|Venus: Earth's Twin|
|Venus is called the Evening Star. It is called this because it looks so bright to us from Earth.|
Venus and Earth are almost the same size. Venus is the closest planet to Earth, but it does not have oceans or human life like Earth. Venus gets so hot during the day that it could melt a lead cannonball. The temperature rises to 484 degrees Celsius on the side facing the Sun. Venus has very thick, rapidly spinning clouds which cover its surface. These clouds hold heat in. That is why Venus gets so hot. These clouds also reflect sunlight. That is why Venus appears so bright to us here on Earth. There are constant thunderstorms in these clouds. Venus has several large inactive volcanoes. Much of the surface is covered by old lava flows from these volcanoes.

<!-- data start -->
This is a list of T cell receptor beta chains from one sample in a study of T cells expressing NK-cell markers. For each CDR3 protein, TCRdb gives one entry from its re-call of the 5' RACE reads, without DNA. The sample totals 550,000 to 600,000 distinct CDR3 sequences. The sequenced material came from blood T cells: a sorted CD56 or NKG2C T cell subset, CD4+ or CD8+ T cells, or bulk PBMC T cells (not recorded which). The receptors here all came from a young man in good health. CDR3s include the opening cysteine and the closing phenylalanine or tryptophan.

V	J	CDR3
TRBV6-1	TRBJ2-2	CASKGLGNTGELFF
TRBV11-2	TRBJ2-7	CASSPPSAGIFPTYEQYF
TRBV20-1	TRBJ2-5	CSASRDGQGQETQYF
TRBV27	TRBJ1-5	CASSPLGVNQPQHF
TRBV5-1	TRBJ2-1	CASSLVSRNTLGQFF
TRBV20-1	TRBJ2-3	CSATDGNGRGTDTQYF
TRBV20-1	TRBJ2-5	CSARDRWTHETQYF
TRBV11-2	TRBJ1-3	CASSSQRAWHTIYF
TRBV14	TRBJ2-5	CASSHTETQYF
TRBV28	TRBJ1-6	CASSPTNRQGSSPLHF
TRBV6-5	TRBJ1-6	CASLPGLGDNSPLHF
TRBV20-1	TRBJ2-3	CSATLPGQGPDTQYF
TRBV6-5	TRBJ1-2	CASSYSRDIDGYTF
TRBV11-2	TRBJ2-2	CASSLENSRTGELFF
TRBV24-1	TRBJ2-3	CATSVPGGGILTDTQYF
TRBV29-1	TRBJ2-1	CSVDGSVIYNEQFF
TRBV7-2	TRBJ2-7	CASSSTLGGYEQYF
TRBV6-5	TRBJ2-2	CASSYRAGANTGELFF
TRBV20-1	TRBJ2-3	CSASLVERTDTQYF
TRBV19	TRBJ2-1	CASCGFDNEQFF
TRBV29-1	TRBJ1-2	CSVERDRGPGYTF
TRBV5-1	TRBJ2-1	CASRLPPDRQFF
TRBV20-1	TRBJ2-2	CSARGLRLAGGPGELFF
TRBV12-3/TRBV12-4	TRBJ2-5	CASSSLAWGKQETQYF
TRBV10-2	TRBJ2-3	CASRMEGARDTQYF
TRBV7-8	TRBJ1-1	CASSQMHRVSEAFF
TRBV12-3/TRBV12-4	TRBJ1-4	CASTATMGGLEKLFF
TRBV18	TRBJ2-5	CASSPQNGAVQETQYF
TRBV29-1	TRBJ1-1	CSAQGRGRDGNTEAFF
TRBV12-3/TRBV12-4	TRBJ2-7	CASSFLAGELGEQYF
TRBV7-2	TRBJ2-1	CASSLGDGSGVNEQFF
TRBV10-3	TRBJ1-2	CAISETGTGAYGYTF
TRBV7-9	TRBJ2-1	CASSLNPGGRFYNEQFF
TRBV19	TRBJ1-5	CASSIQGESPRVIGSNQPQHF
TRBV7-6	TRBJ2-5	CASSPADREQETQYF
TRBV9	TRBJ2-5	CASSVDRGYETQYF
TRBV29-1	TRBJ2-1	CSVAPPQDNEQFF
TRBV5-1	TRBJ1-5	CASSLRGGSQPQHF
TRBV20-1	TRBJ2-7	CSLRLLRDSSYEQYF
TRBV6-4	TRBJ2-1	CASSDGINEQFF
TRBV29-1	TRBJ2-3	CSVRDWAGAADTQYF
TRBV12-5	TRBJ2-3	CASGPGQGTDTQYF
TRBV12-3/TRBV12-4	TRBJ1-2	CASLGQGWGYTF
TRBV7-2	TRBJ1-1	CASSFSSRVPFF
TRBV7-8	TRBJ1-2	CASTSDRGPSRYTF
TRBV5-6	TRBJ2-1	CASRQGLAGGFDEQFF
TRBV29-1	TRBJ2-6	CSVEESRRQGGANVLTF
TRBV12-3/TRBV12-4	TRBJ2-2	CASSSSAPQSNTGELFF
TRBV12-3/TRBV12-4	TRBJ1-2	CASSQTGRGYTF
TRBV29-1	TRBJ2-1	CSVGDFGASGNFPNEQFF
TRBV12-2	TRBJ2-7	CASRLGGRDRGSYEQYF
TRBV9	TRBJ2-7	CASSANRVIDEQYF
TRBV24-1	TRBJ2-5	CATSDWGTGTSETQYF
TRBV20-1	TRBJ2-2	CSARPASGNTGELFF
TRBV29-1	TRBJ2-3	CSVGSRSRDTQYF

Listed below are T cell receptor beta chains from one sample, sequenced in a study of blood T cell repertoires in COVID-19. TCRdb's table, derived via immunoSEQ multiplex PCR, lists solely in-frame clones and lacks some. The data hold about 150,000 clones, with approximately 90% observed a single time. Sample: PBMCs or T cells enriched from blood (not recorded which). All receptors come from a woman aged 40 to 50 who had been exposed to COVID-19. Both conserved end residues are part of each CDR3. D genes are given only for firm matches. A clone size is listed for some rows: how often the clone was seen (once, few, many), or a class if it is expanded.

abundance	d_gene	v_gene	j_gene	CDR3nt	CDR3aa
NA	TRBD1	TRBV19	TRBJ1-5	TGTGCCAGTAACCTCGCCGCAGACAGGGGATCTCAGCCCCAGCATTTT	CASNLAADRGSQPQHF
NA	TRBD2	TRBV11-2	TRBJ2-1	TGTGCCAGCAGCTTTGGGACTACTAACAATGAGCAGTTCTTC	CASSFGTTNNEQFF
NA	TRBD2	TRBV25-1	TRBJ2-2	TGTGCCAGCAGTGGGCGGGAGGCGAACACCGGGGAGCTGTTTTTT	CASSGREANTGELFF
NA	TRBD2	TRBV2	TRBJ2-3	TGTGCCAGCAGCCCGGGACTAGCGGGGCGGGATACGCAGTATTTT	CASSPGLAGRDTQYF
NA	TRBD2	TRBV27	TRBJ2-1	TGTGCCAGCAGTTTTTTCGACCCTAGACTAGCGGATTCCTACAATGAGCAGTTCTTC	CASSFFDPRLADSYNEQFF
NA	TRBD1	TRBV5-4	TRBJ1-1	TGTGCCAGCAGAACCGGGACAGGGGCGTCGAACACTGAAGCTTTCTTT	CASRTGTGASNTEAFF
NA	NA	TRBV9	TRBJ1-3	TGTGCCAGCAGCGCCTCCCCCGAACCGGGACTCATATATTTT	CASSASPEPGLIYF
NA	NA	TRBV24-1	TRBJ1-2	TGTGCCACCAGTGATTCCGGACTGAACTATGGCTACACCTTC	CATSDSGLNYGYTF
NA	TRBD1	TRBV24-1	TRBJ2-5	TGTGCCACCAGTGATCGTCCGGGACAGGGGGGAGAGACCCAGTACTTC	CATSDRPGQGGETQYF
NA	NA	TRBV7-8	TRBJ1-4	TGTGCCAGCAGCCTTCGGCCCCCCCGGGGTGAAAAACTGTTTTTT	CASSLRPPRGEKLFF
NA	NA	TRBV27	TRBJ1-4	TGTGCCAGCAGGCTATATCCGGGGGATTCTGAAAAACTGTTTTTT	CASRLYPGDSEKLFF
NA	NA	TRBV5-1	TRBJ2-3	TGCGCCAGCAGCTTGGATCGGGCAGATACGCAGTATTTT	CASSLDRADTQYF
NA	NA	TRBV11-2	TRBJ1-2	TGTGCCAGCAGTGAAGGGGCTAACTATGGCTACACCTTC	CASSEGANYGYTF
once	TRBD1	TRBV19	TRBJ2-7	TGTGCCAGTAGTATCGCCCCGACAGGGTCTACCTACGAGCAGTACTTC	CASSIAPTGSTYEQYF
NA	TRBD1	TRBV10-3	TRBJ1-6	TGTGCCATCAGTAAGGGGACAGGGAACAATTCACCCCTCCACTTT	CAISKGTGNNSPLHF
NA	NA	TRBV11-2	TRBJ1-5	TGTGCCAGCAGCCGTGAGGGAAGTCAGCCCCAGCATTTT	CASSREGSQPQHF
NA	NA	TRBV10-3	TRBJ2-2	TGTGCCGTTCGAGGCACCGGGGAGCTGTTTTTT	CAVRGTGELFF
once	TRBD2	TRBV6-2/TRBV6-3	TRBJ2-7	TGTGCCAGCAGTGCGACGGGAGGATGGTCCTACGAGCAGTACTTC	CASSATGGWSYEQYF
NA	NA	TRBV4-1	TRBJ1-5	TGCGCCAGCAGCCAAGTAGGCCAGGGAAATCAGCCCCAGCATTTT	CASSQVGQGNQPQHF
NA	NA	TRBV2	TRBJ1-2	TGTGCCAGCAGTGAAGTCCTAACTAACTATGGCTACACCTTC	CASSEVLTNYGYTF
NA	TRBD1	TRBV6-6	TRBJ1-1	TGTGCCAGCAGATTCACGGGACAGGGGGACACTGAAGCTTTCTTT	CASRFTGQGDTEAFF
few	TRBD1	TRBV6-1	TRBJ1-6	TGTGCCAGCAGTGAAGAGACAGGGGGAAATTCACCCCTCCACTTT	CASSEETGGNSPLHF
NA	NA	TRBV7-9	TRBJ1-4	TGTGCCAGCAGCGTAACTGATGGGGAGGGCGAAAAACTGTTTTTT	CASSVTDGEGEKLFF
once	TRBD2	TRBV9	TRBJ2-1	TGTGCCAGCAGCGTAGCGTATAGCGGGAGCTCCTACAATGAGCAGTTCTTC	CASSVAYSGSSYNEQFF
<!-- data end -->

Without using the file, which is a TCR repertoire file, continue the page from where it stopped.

Why does the surface of Venus get so hot?
|Show me the Level 2 version of this page.|
The StarChild site is a service of the High Energy Astrophysics Science Archive Research Center (HEASARC), Dr. Alan Smale (Director), within the Astrophysics Science Division (ASD) at NASA/GSFC.
The StarChild Team
StarChild Graphics & Music: Acknowledgments
StarChild Project Leader: Dr. Laura A. Whitlock
Responsible NASA Official: Phil Newman